The use of actionable attributes
Much of research involves capturing, via survey, the evaluation of brands, concepts, products, ads, or other stimuli. The evaluations, provided by respondents who represent a specific type of consumer, typically involve the perception of stimulus performance. For brands or products currently in the market, perceptions are generated by past experiences. For a concept, or specifically the product (or service) depicted by the concept, perceptions are driven by both past experiences with products that respondents think fit the concept and by expectations about how the product would perform. Often, these evaluations are recorded using ratings. Of primary interest to researchers and marketers are ratings of higher-order Key Performance Indicators (KPIs) such as Overall Appeal and Purchase Likelihood.
Ratings are also used to capture impressions of specific features and characteristics (including attributes to measure their presence or absence) of the stimulus. These ratings serve at least two goals:
- Static description: Profiling the stimulus, providing a deeper sense of how it’s perceived. Profiling is of value, for example, to ensure the stimulus is communicating messages or perceptions consistent with consumer desires and marketing needs, e.g., a new flanker product communicates the same strengths as the parent brand.
- Dynamic prescription for improvement: Predictive modeling (e.g., Driver Analysis) for the purpose of improving stimulus performance, increasing its KPIs and ultimately achieving greater in-market performance. Modeling identifies those stimulus features and characteristics with the strongest statistical relationships to KPIs.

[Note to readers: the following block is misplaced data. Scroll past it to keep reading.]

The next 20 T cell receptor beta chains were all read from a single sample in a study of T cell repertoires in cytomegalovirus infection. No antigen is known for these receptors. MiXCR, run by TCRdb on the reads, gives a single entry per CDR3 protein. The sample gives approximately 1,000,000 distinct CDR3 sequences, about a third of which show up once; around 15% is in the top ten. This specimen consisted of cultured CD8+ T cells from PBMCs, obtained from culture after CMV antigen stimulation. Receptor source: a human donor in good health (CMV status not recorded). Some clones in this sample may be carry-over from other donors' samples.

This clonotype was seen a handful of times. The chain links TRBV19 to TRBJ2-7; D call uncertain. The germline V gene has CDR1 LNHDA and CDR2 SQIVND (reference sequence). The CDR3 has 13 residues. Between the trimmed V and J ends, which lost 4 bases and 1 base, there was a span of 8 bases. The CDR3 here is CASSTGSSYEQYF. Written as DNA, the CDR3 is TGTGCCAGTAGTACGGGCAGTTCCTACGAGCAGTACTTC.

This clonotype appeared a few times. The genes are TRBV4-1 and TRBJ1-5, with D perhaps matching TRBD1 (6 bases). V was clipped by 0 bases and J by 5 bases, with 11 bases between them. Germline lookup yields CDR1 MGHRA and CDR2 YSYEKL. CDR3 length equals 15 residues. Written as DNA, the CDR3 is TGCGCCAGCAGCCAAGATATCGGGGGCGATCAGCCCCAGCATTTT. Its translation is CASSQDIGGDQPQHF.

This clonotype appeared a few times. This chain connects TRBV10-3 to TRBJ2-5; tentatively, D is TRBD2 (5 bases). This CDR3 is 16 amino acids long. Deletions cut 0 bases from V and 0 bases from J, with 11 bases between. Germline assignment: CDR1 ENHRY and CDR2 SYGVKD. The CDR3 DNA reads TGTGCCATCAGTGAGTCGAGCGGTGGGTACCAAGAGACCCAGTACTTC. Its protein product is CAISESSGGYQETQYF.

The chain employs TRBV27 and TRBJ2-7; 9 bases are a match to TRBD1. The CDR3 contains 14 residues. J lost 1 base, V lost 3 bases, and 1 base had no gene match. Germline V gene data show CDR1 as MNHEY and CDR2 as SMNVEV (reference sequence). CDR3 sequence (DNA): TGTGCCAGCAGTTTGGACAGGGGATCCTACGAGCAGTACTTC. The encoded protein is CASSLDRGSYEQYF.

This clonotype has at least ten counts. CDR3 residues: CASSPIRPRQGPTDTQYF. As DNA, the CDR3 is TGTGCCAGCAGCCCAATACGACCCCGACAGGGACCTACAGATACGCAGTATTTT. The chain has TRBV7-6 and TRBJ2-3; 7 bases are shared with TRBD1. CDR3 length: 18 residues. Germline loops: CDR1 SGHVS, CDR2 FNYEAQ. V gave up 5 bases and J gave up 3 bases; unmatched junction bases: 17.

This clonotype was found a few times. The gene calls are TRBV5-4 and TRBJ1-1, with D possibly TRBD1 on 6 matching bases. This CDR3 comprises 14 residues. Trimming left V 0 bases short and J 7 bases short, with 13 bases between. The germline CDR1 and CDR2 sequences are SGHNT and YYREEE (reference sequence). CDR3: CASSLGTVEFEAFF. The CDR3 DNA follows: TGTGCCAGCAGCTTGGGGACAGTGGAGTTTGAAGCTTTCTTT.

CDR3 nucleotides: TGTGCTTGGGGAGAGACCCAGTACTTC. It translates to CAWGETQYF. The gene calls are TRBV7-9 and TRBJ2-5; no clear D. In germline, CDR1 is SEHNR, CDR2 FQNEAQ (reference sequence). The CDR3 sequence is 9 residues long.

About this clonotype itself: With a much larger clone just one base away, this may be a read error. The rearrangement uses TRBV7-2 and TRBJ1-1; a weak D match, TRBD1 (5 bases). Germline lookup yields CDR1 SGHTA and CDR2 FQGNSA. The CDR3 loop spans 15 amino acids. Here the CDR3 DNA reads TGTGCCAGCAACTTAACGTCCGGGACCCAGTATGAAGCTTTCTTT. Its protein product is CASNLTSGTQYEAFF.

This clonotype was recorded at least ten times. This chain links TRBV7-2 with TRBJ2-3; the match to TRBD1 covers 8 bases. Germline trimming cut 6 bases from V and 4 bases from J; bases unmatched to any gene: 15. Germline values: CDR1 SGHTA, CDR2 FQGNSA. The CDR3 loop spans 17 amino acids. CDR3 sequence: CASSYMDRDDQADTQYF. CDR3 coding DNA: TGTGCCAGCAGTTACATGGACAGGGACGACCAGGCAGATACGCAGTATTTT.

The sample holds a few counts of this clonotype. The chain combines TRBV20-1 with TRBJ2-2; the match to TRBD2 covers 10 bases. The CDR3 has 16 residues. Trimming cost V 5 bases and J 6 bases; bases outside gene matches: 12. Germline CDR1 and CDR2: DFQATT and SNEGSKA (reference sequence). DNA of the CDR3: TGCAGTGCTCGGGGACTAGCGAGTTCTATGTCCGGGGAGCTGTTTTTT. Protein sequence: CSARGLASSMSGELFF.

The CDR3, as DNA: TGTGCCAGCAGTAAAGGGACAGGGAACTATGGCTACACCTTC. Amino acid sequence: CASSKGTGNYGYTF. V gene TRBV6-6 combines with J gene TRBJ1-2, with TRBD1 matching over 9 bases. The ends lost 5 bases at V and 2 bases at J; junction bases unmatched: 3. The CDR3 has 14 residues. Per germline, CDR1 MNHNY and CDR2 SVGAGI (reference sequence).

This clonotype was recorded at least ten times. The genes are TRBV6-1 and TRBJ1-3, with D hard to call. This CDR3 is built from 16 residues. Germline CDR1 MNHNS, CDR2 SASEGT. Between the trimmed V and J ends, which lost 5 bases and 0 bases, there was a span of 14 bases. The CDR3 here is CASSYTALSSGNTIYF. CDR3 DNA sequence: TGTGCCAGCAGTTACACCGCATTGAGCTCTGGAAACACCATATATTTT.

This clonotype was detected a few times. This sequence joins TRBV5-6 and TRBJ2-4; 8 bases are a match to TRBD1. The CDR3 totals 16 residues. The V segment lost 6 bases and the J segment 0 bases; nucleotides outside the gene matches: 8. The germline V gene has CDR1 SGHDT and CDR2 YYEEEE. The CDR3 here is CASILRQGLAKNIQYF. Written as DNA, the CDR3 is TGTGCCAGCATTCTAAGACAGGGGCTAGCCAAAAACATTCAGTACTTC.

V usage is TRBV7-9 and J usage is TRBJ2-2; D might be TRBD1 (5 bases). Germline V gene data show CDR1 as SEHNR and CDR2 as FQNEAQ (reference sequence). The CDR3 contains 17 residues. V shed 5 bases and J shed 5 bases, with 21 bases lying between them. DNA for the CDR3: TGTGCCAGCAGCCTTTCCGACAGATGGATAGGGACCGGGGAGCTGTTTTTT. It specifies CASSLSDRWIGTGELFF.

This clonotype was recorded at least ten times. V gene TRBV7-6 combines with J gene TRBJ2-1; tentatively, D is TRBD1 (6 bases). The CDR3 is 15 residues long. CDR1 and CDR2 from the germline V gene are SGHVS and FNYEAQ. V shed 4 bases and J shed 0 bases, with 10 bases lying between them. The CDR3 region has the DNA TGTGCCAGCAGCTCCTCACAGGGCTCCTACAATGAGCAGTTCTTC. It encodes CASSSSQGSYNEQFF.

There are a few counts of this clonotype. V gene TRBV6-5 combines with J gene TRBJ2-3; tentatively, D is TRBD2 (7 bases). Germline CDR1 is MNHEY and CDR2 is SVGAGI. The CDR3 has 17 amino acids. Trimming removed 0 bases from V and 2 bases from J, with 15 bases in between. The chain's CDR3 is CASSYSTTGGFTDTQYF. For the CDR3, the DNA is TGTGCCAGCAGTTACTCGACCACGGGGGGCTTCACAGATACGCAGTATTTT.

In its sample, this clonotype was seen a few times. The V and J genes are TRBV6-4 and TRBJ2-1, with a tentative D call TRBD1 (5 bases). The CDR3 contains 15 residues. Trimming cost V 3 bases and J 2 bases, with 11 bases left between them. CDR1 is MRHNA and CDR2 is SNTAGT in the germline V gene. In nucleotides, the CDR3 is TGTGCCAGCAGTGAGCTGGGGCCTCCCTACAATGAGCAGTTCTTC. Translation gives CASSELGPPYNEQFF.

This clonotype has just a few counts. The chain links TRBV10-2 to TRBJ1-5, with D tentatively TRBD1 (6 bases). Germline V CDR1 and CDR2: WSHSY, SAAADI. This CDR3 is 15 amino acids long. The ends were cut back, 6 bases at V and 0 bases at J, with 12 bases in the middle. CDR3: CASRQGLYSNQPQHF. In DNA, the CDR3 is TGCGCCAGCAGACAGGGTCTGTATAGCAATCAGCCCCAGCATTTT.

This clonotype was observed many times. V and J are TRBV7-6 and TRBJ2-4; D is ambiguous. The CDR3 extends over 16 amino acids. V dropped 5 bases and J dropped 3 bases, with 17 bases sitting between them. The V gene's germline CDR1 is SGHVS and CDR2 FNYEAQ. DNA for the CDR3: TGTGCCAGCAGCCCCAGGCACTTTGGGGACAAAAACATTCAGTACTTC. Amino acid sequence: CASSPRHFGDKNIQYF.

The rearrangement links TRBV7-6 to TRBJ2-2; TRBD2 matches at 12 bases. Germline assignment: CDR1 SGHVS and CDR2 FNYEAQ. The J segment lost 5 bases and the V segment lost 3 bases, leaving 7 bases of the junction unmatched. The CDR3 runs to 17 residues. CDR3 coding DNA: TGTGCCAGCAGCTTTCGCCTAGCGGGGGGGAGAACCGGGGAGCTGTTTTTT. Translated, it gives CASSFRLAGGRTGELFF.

A difficulty afflicting modeling and prescription is features and characteristics that devolve into benefits or messages expressed in “soft” terms. For example, when evaluating a concept, the benefit “Is a brand for someone like me” has no physical sense regardless of the rating used to capture the perception.
A lack of specificity forces respondents to revert to a one-dimensional overall evaluation, a halo effect. When evaluating a concept, the respondent will rate any vague statement (e.g., “Is for someone like me” or “My family would like this”) the same way they rated the concept on higher-order KPIs such as Overall Appeal. The resulting model may be statistically strong (driven by the redundancy in the ratings) but of little practical value for directing substantive improvement to drive KPIs. For these features and characteristics to be of greatest use when modeling improvements (and for profiling as well), they need to be “actionable”.
A definition of “actionable” is knowing how / what actions to take to alter the specific features or characteristics to achieve the improvement in the KPIs. This is most easily accomplished when features and characteristics relate to physical aspects of the performance characteristics of the stimulus. Traditionally, changing physical aspects has been used most frequently for product testing, using experimental designs (including conjoint/discrete choice applications), with the goal of identifying a combination of features and characteristics for which KPIs are maximized.
However, the notion of “actionable” and “physical aspects” encounters difficulty when working with a static stimulus that can’t be immediately altered (via experimental design or otherwise). For example, testing a single concept. To succeed, the researcher can rely on respondents’ imagination* and ability to evaluate “what if…” scenarios when queries presented to respondents are “actionable”.
How to enable actionability